If you were raised on a farm like I was, then you probably already know where wool comes from. For those who might not be so sure, it comes from sheep. The coat of other animals is also sometimes blended with wool, such as alpaca, rabbit, and so on. The wool that we use in most of our needle felting projects is from the sheep we raise at our own farm, Bear Creek Ranch, or blended with alpaca wool that is also locally sourced. In fact, we raise a flock of Romney, Blue Faced Leicester, and Cormo sheep, along with a few other animals. Our sheep are primarily raised for their wool, which we harvest around this time of year just as the time is getting warmer. 

 

Many people believe that wool shearing is dangerous and harmful to the sheep. “Doesn’t wool shearing hurt the sheep?” they ask. Does it hurt when you get a haircut? Although it’s a bit more intricate, wool shearing is like giving your sheep a haircut. If you live in warm climates, you probably give your dogs regular trims around the hotter periods of the year. Shearing wool has the same kind of impact on sheep. 

 

Sheep wool helps to regulate their body temperatures. A thick layer of wool is essential for keeping them warm during cold winter months, but a much thinner layer is still needed during very hot summer months. When the wool is sheared during spring, it can regrow just in time for summer, but not too much. They need a layer of wool during the hotter summer period to prevent sunburn and overheating. Sheep are most comfortable in temperatures between 45 and 70 degrees Fahrenheit. In fact, adult sheep can survive outdoors in the winter. The babies can’t survive the extremely cold months in North Dakota without shelter naturally because they don’t have enough wool. Many shepherds lamb in January, but they have barns and ways to keep them warm enough. We lamb in April since our facility is not large enough. Shearing them now allows for enough growth not just for the summer heat in our North Dakota climate but also for the coming winter months.

 

Now, apart from trimming the sheep to keep them cool around this time of year, it’s also beneficial to do so just before lambing. We have quite a number of ewes, who have recently given birth, and shearing them can make birthing healthier and easier. Since the sheep’s fleece can retain lots of moisture, whether they’re raised indoors or outdoors, this can create a breeding ground for insects and pathogens and pose a threat to the unborn lamb. Dirt, feces, urine, and fluid from the birthing process can also get caught in the wool. So, shearing them encourages a drier and healthier environment for both ewe and her offspring(s).

 

Ewes are easier to shear at this point rather than after giving birth. Their fleece tends to start getting sticky when they get to the peak of their lactation cycle, usually about a month afterward. Shearing the wool at this point also gives you better quality fibers. The stress brought on during late pregnancy and early lactation can weaken the wool and cause it to break. The best thing about shearing the wool pre-lambing is the fact that the offspring can easily access their mother’s teat. This definitely helps to increase their chances of survival.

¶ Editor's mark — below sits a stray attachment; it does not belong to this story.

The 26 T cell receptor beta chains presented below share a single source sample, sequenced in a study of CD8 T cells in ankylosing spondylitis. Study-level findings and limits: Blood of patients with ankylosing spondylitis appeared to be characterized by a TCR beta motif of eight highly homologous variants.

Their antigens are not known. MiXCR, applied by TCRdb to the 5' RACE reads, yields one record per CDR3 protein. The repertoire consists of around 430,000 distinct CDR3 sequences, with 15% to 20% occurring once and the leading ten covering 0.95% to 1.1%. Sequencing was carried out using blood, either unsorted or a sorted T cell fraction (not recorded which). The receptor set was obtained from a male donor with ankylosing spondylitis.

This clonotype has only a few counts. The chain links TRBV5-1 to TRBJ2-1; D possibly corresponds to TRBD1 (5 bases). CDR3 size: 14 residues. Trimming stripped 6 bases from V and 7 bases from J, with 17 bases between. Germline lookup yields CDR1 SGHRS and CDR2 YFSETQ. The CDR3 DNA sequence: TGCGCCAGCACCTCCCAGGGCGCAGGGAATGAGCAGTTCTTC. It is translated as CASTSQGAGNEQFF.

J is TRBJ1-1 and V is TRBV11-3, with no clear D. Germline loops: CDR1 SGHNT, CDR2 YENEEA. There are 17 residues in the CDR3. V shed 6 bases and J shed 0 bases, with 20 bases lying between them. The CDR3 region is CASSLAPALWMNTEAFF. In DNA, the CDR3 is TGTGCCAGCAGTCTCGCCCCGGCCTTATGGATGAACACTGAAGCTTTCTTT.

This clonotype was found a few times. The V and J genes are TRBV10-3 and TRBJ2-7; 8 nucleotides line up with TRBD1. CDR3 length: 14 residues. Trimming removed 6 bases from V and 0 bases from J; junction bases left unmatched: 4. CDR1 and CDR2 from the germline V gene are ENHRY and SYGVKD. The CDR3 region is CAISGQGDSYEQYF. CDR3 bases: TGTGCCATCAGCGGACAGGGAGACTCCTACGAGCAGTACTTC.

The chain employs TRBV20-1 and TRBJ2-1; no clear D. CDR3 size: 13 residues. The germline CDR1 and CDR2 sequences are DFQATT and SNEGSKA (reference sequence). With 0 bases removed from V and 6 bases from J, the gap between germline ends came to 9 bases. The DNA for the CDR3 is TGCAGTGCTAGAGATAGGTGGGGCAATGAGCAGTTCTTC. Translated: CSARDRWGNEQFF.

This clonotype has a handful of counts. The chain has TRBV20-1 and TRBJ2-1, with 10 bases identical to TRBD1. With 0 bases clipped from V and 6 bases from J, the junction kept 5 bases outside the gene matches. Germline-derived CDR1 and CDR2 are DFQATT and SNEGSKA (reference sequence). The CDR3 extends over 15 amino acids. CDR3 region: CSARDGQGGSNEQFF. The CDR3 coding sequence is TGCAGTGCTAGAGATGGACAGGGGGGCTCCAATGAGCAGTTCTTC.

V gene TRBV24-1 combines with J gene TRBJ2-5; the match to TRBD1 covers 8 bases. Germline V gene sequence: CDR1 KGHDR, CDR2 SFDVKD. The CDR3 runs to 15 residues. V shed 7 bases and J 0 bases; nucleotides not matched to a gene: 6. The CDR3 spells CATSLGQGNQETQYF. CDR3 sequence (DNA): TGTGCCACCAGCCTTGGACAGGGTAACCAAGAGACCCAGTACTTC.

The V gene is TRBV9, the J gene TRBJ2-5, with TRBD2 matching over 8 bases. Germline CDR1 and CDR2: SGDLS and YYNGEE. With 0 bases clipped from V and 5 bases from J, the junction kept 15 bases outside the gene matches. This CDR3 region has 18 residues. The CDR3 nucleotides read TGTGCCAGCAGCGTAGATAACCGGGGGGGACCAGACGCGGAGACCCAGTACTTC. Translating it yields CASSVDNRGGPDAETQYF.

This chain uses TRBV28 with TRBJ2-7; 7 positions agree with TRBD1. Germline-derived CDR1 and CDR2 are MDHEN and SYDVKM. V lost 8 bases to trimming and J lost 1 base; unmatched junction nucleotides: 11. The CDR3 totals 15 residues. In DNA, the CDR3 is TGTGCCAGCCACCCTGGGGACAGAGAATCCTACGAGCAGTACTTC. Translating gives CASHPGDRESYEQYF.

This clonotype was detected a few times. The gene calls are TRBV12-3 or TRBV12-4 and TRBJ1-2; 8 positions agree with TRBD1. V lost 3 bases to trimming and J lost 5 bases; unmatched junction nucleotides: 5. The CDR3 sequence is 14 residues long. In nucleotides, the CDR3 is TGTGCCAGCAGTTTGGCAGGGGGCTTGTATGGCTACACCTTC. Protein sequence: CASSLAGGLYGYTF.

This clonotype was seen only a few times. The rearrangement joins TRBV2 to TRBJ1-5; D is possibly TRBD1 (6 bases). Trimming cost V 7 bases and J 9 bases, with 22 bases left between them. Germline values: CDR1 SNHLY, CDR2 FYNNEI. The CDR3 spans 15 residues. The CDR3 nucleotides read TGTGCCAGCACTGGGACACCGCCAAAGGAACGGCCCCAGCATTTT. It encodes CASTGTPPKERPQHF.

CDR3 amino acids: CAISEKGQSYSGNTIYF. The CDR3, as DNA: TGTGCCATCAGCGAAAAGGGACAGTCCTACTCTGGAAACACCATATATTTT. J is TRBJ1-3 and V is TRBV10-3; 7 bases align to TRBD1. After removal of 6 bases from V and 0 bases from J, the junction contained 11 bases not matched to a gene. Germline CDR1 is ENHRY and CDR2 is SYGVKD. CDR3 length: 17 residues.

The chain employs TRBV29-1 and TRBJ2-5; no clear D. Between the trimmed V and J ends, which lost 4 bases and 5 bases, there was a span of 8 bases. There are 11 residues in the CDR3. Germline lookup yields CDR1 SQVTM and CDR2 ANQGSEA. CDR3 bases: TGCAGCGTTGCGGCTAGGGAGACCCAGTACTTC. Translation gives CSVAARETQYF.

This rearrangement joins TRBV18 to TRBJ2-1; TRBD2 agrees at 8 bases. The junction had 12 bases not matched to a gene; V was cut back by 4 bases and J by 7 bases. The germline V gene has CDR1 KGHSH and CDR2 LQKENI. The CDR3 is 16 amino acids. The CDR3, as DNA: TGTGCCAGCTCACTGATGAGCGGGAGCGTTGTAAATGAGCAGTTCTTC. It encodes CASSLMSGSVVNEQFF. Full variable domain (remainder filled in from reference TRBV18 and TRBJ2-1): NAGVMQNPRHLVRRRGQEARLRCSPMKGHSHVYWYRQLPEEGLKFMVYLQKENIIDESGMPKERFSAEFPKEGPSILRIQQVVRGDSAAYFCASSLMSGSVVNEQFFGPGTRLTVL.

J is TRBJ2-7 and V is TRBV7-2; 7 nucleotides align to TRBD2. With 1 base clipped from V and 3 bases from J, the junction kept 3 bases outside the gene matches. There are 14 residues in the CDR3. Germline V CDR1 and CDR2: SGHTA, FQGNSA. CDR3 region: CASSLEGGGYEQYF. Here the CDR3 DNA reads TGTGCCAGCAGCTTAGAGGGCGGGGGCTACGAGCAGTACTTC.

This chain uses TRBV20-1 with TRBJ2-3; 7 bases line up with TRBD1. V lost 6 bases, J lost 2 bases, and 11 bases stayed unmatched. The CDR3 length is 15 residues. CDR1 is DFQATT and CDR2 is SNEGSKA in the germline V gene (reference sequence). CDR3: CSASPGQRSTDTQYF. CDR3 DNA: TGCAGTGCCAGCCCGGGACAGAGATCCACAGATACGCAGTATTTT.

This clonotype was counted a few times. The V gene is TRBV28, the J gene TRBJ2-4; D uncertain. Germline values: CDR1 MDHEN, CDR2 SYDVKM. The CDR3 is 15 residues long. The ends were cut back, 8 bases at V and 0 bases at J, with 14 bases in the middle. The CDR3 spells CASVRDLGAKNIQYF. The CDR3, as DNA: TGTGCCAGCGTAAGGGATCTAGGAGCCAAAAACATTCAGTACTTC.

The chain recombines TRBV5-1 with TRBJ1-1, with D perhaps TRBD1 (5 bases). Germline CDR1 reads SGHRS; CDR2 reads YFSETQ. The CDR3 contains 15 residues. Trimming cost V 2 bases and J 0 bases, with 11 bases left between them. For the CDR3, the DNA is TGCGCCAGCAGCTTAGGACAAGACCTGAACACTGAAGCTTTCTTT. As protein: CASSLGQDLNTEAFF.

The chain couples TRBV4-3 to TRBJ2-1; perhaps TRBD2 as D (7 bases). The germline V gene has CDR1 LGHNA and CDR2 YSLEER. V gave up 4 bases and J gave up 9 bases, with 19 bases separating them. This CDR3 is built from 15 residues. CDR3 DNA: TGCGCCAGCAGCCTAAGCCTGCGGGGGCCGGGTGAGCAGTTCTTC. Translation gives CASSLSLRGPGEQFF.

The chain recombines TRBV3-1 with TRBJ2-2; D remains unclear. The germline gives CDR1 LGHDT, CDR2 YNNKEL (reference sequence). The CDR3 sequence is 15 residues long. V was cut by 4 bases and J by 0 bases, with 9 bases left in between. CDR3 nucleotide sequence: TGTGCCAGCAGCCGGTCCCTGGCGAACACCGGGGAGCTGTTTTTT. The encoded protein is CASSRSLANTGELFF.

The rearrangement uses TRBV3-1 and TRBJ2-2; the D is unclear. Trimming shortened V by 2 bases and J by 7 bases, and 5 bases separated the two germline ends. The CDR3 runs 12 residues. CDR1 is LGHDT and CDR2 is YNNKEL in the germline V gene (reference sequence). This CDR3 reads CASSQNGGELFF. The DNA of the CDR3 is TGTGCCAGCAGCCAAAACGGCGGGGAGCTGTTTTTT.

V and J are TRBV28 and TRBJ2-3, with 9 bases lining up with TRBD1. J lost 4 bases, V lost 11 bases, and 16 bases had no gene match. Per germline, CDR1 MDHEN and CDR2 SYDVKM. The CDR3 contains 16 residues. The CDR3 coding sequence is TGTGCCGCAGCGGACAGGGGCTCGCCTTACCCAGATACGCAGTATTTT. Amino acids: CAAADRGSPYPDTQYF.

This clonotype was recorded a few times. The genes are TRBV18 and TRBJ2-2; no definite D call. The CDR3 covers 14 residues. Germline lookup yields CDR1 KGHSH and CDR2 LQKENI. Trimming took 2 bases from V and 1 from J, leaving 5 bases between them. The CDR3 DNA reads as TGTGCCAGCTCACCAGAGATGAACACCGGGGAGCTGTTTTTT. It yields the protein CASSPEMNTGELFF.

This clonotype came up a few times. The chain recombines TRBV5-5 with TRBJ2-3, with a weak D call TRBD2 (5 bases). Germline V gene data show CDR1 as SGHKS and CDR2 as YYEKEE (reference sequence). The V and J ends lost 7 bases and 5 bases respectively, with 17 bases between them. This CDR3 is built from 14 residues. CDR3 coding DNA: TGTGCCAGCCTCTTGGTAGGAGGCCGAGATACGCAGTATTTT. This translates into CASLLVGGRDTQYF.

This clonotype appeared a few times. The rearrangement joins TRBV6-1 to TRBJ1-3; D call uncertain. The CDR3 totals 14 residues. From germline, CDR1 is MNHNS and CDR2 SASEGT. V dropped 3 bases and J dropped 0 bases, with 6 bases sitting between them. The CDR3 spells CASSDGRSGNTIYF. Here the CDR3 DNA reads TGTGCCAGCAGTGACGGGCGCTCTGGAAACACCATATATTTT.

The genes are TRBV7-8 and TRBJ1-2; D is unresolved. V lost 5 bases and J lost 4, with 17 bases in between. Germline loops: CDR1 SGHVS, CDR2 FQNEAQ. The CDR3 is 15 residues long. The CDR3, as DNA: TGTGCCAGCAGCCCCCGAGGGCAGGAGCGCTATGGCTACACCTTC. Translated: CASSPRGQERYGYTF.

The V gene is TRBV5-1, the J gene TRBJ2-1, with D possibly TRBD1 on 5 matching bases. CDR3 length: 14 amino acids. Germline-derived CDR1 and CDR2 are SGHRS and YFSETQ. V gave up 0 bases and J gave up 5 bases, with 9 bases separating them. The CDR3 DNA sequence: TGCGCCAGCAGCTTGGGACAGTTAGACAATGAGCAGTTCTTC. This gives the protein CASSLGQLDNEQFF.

Shearing can be done with a manual razor and blade, or with a special electronically-operated clipper. On our ranch, we use cruelty-free methods and techniques. Our shearing provider uses a safe industrial-type electronic clipper. They also handle our flock with care and gentleness during the entire process. The shearing process per ewe can vary depending on the size. A professional sheep shearer can typically take around three (3) minutes per sheep. After shearing, the wool is picked and skirted then washed with an organic solvent. This is necessary for removing dirt, dust, and grease. They are then put to dry and then spun into yarn or carded for roving. 

 

If you use wool or yarn for your art and crafts projects, check out our all-natural and eco-friendly USA-grown wool supplies. We have a range of wool sampler kits and Dakota Spun yarns. They are available in varying shades of natural colors, like white, brown, black, and gray, as well as dyed colors. You can choose from a wool sampler kit with single colors or a blend of different colors. 

Learn to Needle Felt the Easy Way!

Teresa Perleberg, Bear Creek Felting

I’m Teresa Perleberg

a needle felting sculpture artist, raising a flock of sheep and teaching others how to needle felt as well as sharing my farm experiences.

~Sheep, wool, farm-life, spinning, dyeing, knitting is what I love.

My mission? To help others learn to needle felt the easy way.

needle felted animals

Let me show you how you can easily create beautiful sculptures

by using the correct supplies and techniques

I have helped over 10,000 learn how to needle felt through my needle felting kits and even more who have received personal instruction from me through my Online Needle Felting Academy.

Now it’s your turn! I would love to help you get started today!

Join the Bear Creek Needle Felting Academy today!

online needle felting classes

The Bear Creek felting Story

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